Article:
AS REGULAR readers of the Variety business page already know, one of the most popular new business books in Japan is entitled “Escape from Japan.” Published by Asa Publishing, the book focuses on all the reasons why Japanese might not want to stay in Japan much longer, and how they can relocate overseas.
Ten or 20 years ago, such an idea would have been unthinkable for anyone but a few wealthy iconoclasts. In the wake of last year’s triple disaster, however, a lot has changed. Now, more and more middle-class, working-age people, especially those with young children, are said to be considering an overseas move.
Continued fear of radiation from the Fukushima Dai-ichi nuclear power plant, and lack of confidence in the government – both to effectively deal with the situation, and to honestly inform its citizens about the real extent of the problem – are two major reasons why so many Japanese are now thinking the unthinkable, but there is more to it than that.
Recent reports indicate that more and more Japanese are becoming quite pessimistic about the current state of their country’s economy, and its chances for significant improvement. Many are said to fear that their country lacks the leadership needed to overcome problems such as its massive public debt, an aging population, low economic growth, deflation and the need to reinvent the electrical power system.
For those who do choose to go, one of the most popular destinations is Malaysia, which, in an effort to attract foreign capital, makes it easy for those who invest in a home there to get a residence visa. Other attractive points are that the cost of living is low compared to Japan, it has good international schools, and the climate is warm all year round. According to a recent Reuters report, Japan passed Iran last year as the country with the most applicants for Malaysian second-home visas.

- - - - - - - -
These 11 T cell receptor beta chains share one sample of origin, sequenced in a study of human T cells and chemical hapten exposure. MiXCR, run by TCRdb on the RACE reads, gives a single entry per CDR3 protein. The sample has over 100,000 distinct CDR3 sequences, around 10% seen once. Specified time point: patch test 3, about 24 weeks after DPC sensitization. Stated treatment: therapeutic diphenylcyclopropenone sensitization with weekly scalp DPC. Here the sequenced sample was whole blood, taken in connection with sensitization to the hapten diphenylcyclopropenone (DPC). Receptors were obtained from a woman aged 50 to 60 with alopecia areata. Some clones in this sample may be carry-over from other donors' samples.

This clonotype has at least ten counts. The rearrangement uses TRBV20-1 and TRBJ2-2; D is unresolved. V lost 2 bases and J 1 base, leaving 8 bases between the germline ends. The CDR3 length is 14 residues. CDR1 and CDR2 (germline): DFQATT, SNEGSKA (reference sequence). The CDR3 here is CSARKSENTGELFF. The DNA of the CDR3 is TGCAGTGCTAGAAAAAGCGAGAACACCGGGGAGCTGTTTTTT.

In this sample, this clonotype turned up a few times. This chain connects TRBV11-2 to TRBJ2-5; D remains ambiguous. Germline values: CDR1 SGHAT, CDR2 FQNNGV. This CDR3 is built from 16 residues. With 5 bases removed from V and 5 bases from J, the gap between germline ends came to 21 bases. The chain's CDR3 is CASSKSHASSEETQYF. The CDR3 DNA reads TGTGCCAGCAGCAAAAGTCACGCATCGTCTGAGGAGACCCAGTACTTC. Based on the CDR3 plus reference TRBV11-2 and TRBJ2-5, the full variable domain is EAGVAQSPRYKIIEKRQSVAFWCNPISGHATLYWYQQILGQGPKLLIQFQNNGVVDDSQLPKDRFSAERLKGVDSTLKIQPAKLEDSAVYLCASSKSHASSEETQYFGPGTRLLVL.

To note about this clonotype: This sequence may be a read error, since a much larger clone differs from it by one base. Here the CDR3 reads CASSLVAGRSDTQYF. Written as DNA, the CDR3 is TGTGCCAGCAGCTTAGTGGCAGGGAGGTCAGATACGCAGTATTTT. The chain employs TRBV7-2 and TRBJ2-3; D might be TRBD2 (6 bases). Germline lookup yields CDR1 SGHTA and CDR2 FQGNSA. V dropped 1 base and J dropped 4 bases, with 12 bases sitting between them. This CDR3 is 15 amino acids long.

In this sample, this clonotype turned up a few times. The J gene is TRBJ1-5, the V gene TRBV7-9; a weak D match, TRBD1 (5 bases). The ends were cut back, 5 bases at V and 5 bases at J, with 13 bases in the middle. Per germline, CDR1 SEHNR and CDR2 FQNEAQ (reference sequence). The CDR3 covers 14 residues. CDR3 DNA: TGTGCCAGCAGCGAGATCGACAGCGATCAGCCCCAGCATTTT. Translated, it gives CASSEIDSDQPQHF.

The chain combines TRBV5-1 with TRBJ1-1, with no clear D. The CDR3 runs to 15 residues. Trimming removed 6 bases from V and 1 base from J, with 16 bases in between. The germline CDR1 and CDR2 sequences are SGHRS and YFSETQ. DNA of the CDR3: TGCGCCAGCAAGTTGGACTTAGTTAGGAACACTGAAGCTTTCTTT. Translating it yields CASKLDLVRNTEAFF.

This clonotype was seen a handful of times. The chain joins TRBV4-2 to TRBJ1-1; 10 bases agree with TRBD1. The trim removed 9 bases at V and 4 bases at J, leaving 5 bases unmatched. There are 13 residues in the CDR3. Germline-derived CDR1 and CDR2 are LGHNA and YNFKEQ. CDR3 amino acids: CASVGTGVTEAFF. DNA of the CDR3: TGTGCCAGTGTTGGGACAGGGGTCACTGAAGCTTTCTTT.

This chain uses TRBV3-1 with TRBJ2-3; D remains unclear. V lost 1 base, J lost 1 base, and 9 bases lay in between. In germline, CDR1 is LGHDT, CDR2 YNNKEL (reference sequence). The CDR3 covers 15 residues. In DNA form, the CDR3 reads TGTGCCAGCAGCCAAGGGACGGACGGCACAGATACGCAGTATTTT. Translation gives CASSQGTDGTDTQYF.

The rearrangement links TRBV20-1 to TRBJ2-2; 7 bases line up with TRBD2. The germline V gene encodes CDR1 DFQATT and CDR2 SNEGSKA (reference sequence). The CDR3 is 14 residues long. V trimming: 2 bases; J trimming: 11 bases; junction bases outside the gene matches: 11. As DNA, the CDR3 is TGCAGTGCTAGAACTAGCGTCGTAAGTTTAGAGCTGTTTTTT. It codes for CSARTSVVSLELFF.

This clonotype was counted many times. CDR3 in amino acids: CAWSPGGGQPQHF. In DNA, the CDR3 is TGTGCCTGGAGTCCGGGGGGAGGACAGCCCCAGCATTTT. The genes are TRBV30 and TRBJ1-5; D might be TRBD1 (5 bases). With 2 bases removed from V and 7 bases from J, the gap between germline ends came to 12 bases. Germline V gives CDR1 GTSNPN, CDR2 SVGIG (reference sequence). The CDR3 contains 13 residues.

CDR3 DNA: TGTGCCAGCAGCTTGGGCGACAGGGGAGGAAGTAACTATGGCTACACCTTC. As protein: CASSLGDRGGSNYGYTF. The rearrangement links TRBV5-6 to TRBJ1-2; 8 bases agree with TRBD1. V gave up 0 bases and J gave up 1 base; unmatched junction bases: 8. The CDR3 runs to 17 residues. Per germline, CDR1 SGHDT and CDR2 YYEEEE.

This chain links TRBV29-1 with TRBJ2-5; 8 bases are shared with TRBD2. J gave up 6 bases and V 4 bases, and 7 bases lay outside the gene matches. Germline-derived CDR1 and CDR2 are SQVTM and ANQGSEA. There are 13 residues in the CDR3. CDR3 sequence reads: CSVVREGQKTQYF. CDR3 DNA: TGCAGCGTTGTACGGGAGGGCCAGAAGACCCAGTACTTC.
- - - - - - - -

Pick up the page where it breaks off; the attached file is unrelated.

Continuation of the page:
So how about Guam? Is this a good time for Leo Palace to once again ramp up its sales effort and see if it can get some Japanese people to invest in its condos? Should those who overinvested in up-scale homes for the buildup be looking to our neighbor to the north for potential buyers?
Having made just such a move myself a year ago, let me list some of the positives and negatives a potential immigrant from Japan might find.
On the plus side, Guam is very accessible from Japan. A three-and-a-half-hour flight and you’re here. Heck, even one-day business trips to Tokyo are quite doable. It’s the perfect overseas location if you are still trying to do business in Japan, or if one person is still working back home while their partner and kids are living overseas.
Of course, the beaches, water sports and golf are all great. The people are friendly, and they’re used to dealing with the Japanese. For such a small island, there always seems to be a lot to do. If you like warm weather year-round, the climate is good. The price of real estate is reasonable by Japanese standards, and you’re in the USA, not a third world country.
On the downside, however, it can be much more difficult to get permanent residence status in the U.S. than in countries like Malaysia. Also the overall cost of living on Guam can be shockingly high ... even by Japanese standards. For a Japanese homemaker, the selection of fresh fruit, vegetables and seafood is likely to seem woefully lacking, and what is available very overpriced.
Without anything like the excellent Japanese national health insurance system, the healthcare costs for families not covered by a company plan would seem incomprehensible to most.
To be honest, the level of service and attention to detail here can be quite a bit below what most Japanese expect. This could be an especially big stumbling block to those who might be thinking about starting a business on Guam.